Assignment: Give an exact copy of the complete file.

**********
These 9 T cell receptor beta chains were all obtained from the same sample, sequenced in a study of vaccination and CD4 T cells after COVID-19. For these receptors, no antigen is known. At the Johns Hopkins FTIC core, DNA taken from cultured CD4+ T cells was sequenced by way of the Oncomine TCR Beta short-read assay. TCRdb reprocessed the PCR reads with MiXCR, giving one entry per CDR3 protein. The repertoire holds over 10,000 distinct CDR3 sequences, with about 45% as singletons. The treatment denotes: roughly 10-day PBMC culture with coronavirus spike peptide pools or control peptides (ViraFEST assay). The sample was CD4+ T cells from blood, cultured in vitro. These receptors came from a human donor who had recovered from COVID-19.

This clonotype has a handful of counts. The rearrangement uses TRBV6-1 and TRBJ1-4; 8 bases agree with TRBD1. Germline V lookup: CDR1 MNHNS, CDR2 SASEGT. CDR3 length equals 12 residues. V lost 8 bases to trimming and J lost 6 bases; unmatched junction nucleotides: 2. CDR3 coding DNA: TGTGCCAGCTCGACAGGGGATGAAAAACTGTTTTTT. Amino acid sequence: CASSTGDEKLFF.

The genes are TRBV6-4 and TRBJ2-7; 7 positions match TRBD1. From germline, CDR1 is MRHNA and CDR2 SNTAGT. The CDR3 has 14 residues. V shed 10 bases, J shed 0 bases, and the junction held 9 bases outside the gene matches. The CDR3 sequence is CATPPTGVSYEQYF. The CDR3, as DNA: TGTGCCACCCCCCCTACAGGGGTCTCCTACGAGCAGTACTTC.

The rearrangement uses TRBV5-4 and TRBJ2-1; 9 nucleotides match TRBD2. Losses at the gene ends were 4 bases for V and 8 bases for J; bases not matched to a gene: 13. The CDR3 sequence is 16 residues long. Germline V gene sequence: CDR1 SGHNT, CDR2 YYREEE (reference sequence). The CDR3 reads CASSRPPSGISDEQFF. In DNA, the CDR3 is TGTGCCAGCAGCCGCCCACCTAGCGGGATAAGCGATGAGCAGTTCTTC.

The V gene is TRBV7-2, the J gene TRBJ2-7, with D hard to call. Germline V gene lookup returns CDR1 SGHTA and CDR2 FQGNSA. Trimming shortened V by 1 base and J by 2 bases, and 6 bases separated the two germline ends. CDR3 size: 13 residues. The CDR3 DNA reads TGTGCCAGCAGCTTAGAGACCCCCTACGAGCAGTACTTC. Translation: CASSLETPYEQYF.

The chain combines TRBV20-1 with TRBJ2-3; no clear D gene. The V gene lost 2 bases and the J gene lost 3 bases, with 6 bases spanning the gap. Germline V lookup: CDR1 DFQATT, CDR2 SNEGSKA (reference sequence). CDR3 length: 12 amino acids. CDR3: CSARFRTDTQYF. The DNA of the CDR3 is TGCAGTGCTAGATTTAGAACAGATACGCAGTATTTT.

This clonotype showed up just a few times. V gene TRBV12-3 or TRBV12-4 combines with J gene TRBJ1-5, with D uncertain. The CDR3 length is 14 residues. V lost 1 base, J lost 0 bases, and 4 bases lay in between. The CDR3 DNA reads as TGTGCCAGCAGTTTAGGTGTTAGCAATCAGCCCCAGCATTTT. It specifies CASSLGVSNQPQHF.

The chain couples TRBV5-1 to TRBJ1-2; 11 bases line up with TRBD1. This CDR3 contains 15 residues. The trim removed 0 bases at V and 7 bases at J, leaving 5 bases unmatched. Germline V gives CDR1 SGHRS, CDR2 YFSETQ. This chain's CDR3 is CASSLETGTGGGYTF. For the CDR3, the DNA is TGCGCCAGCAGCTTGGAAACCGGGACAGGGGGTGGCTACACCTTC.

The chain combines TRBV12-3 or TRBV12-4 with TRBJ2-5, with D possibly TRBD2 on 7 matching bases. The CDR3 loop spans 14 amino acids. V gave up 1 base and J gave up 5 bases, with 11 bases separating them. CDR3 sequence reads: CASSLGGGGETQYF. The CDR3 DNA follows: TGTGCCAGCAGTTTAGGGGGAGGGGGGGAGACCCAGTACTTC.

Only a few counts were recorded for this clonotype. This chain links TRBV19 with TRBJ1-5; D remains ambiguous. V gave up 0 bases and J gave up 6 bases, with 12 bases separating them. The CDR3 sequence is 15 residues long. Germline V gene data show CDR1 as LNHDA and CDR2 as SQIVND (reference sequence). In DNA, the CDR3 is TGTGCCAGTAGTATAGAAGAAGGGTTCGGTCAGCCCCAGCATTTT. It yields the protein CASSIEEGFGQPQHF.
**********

These 9 T cell receptor beta chains were all obtained from the same sample, sequenced in a study of vaccination and CD4 T cells after COVID-19. For these receptors, no antigen is known. At the Johns Hopkins FTIC core, DNA taken from cultured CD4+ T cells was sequenced by way of the Oncomine TCR Beta short-read assay. TCRdb reprocessed the PCR reads with MiXCR, giving one entry per CDR3 protein. The repertoire holds over 10,000 distinct CDR3 sequences, with about 45% as singletons. The treatment denotes: roughly 10-day PBMC culture with coronavirus spike peptide pools or control peptides (ViraFEST assay). The sample was CD4+ T cells from blood, cultured in vitro. These receptors came from a human donor who had recovered from COVID-19.

This clonotype has a handful of counts. The rearrangement uses TRBV6-1 and TRBJ1-4; 8 bases agree with TRBD1. Germline V lookup: CDR1 MNHNS, CDR2 SASEGT. CDR3 length equals 12 residues. V lost 8 bases to trimming and J lost 6 bases; unmatched junction nucleotides: 2. CDR3 coding DNA: TGTGCCAGCTCGACAGGGGATGAAAAACTGTTTTTT. Amino acid sequence: CASSTGDEKLFF.

The genes are TRBV6-4 and TRBJ2-7; 7 positions match TRBD1. From germline, CDR1 is MRHNA and CDR2 SNTAGT. The CDR3 has 14 residues. V shed 10 bases, J shed 0 bases, and the junction held 9 bases outside the gene matches. The CDR3 sequence is CATPPTGVSYEQYF. The CDR3, as DNA: TGTGCCACCCCCCCTACAGGGGTCTCCTACGAGCAGTACTTC.

The rearrangement uses TRBV5-4 and TRBJ2-1; 9 nucleotides match TRBD2. Losses at the gene ends were 4 bases for V and 8 bases for J; bases not matched to a gene: 13. The CDR3 sequence is 16 residues long. Germline V gene sequence: CDR1 SGHNT, CDR2 YYREEE (reference sequence). The CDR3 reads CASSRPPSGISDEQFF. In DNA, the CDR3 is TGTGCCAGCAGCCGCCCACCTAGCGGGATAAGCGATGAGCAGTTCTTC.

The V gene is TRBV7-2, the J gene TRBJ2-7, with D hard to call. Germline V gene lookup returns CDR1 SGHTA and CDR2 FQGNSA. Trimming shortened V by 1 base and J by 2 bases, and 6 bases separated the two germline ends. CDR3 size: 13 residues. The CDR3 DNA reads TGTGCCAGCAGCTTAGAGACCCCCTACGAGCAGTACTTC. Translation: CASSLETPYEQYF.

The chain combines TRBV20-1 with TRBJ2-3; no clear D gene. The V gene lost 2 bases and the J gene lost 3 bases, with 6 bases spanning the gap. Germline V lookup: CDR1 DFQATT, CDR2 SNEGSKA (reference sequence). CDR3 length: 12 amino acids. CDR3: CSARFRTDTQYF. The DNA of the CDR3 is TGCAGTGCTAGATTTAGAACAGATACGCAGTATTTT.

This clonotype showed up just a few times. V gene TRBV12-3 or TRBV12-4 combines with J gene TRBJ1-5, with D uncertain. The CDR3 length is 14 residues. V lost 1 base, J lost 0 bases, and 4 bases lay in between. The CDR3 DNA reads as TGTGCCAGCAGTTTAGGTGTTAGCAATCAGCCCCAGCATTTT. It specifies CASSLGVSNQPQHF.

The chain couples TRBV5-1 to TRBJ1-2; 11 bases line up with TRBD1. This CDR3 contains 15 residues. The trim removed 0 bases at V and 7 bases at J, leaving 5 bases unmatched. Germline V gives CDR1 SGHRS, CDR2 YFSETQ. This chain's CDR3 is CASSLETGTGGGYTF. For the CDR3, the DNA is TGCGCCAGCAGCTTGGAAACCGGGACAGGGGGTGGCTACACCTTC.

The chain combines TRBV12-3 or TRBV12-4 with TRBJ2-5, with D possibly TRBD2 on 7 matching bases. The CDR3 loop spans 14 amino acids. V gave up 1 base and J gave up 5 bases, with 11 bases separating them. CDR3 sequence reads: CASSLGGGGETQYF. The CDR3 DNA follows: TGTGCCAGCAGTTTAGGGGGAGGGGGGGAGACCCAGTACTTC.

Only a few counts were recorded for this clonotype. This chain links TRBV19 with TRBJ1-5; D remains ambiguous. V gave up 0 bases and J gave up 6 bases, with 12 bases separating them. The CDR3 sequence is 15 residues long. Germline V gene data show CDR1 as LNHDA and CDR2 as SQIVND (reference sequence). In DNA, the CDR3 is TGTGCCAGTAGTATAGAAGAAGGGTTCGGTCAGCCCCAGCATTTT. It yields the protein CASSIEEGFGQPQHF.